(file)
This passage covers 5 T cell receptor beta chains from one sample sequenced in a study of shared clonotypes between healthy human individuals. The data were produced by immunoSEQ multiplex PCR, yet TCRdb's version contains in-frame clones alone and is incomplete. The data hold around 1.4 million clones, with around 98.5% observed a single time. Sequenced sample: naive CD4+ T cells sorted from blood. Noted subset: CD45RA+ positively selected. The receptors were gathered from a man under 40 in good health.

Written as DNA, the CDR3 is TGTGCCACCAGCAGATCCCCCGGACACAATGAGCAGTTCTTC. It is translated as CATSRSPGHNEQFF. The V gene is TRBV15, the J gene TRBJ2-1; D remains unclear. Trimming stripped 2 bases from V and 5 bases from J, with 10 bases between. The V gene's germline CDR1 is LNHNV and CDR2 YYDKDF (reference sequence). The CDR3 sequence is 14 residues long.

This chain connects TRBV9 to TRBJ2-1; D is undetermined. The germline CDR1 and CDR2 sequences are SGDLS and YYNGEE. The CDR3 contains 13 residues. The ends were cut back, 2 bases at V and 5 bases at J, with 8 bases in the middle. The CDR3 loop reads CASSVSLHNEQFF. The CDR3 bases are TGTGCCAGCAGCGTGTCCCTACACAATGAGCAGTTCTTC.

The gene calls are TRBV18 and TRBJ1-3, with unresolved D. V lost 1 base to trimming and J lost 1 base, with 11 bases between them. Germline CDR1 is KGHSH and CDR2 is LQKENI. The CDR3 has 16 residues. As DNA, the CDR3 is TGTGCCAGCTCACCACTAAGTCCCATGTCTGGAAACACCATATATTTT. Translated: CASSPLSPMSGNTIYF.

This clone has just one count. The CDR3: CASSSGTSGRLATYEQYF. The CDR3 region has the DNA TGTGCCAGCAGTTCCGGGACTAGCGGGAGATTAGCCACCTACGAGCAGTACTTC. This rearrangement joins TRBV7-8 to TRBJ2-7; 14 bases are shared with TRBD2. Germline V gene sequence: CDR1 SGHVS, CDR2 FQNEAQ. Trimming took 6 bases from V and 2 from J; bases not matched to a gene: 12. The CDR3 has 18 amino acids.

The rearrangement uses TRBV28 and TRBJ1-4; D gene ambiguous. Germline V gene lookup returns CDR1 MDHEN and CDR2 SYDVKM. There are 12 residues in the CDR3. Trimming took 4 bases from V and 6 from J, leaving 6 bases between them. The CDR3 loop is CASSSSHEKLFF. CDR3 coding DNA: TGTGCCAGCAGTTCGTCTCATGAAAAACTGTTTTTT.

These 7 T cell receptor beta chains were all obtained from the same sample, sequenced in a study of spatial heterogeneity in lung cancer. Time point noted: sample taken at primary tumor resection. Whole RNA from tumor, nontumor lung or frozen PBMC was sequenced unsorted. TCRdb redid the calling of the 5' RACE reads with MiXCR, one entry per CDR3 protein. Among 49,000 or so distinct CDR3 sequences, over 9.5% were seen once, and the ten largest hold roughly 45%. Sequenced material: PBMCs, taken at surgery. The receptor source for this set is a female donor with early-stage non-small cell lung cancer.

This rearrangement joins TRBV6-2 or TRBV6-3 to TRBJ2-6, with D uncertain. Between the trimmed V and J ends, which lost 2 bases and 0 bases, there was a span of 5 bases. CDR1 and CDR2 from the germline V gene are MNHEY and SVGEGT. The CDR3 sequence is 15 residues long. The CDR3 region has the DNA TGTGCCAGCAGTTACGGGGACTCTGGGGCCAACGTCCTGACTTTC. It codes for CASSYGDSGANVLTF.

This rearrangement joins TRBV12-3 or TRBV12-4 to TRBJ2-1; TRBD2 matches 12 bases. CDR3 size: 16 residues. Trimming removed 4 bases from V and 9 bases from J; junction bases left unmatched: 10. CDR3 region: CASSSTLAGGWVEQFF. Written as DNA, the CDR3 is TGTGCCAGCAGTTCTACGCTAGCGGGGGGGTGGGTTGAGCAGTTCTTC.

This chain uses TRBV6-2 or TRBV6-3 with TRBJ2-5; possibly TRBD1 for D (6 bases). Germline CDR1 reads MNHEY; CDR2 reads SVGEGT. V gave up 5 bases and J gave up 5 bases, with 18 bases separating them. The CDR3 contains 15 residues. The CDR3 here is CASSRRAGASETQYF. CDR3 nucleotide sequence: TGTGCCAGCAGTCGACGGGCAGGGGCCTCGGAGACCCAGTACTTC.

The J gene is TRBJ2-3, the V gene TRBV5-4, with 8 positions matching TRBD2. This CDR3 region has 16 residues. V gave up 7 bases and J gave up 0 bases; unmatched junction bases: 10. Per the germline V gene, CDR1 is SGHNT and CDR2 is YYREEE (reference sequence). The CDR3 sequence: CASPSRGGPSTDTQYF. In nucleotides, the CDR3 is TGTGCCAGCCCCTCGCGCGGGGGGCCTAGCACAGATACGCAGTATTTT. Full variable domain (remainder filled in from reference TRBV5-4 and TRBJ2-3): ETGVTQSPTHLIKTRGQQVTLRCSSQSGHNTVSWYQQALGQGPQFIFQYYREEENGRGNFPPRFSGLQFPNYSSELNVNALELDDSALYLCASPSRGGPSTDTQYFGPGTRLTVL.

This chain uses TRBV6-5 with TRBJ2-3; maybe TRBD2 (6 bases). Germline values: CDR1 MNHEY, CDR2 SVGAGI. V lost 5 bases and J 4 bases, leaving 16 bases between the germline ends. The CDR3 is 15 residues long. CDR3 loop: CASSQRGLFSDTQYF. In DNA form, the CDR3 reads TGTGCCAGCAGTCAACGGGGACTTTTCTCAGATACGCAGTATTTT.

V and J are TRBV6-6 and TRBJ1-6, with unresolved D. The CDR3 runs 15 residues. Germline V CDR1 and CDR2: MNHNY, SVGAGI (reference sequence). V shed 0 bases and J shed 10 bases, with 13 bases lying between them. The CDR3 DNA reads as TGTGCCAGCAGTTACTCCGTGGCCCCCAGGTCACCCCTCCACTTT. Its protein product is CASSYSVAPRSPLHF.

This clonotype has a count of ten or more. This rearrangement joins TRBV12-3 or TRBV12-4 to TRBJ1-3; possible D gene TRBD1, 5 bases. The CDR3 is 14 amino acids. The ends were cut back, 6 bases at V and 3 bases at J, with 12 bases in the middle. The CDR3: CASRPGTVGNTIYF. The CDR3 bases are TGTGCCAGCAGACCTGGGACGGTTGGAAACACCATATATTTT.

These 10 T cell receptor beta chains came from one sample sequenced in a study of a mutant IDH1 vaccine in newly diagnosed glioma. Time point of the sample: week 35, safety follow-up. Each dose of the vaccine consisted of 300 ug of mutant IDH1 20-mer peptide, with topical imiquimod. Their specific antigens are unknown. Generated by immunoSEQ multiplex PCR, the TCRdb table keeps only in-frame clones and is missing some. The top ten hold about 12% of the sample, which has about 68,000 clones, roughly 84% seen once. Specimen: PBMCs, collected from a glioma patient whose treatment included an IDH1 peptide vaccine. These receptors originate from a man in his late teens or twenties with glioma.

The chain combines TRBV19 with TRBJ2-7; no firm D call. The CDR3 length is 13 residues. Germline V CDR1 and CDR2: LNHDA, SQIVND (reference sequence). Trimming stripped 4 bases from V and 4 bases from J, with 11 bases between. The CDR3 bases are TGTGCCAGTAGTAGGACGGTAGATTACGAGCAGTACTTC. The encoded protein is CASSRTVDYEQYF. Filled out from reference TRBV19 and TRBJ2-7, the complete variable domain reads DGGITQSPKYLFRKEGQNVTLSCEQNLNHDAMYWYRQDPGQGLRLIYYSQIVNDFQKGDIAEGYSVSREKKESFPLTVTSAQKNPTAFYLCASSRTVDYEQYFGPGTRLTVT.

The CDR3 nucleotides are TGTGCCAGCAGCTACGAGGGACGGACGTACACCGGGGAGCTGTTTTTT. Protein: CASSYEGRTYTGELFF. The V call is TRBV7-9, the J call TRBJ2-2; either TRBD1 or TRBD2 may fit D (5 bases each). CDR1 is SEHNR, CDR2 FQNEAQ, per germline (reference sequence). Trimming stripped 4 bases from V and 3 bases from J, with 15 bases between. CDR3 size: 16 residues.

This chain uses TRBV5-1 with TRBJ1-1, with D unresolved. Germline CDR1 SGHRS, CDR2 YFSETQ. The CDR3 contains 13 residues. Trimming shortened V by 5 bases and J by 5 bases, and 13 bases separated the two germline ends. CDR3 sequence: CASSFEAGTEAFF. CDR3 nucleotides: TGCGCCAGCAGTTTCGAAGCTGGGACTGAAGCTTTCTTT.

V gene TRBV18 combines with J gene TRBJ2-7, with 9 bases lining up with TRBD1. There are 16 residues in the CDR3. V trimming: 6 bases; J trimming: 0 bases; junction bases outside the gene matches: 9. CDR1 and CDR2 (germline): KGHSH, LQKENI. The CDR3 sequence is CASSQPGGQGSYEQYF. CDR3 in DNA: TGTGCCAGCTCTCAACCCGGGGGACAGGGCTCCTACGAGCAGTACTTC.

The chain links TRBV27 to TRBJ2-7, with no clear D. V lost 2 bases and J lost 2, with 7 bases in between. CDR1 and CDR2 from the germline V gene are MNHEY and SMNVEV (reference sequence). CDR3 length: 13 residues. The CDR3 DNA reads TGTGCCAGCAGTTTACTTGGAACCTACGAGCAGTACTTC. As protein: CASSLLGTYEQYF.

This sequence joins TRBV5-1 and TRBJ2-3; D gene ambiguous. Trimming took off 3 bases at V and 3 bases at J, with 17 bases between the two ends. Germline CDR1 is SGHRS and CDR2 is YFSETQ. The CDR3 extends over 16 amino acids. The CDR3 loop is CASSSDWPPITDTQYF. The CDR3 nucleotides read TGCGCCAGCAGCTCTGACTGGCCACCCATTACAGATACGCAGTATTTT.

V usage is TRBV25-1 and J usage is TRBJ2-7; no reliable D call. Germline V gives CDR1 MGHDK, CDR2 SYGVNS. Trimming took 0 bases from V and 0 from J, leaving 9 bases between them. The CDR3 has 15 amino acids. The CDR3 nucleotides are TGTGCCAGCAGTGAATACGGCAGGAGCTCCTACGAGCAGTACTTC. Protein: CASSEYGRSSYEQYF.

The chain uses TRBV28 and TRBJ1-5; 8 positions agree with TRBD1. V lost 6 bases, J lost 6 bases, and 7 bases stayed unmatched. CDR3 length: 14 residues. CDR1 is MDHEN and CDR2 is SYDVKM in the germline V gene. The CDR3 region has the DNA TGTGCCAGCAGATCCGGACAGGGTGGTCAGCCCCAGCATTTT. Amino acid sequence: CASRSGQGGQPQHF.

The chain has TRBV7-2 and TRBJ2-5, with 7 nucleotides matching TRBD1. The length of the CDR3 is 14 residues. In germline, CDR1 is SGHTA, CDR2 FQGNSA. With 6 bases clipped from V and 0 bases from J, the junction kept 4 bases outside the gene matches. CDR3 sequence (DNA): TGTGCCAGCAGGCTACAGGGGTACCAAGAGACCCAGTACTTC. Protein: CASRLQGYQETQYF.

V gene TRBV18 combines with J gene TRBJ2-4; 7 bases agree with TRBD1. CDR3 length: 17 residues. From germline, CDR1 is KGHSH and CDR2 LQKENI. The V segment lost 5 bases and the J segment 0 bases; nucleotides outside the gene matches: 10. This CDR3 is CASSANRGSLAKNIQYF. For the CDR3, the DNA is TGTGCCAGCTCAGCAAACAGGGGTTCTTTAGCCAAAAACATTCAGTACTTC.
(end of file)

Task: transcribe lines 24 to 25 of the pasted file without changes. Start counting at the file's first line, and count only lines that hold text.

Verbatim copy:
The chain has TRBV7-2 and TRBJ2-5, with 7 nucleotides matching TRBD1. The length of the CDR3 is 14 residues. In germline, CDR1 is SGHTA, CDR2 FQGNSA. With 6 bases clipped from V and 0 bases from J, the junction kept 4 bases outside the gene matches. CDR3 sequence (DNA): TGTGCCAGCAGGCTACAGGGGTACCAAGAGACCCAGTACTTC. Protein: CASRLQGYQETQYF.

V gene TRBV18 combines with J gene TRBJ2-4; 7 bases agree with TRBD1. CDR3 length: 17 residues. From germline, CDR1 is KGHSH and CDR2 LQKENI. The V segment lost 5 bases and the J segment 0 bases; nucleotides outside the gene matches: 10. This CDR3 is CASSANRGSLAKNIQYF. For the CDR3, the DNA is TGTGCCAGCTCAGCAAACAGGGGTTCTTTAGCCAAAAACATTCAGTACTTC.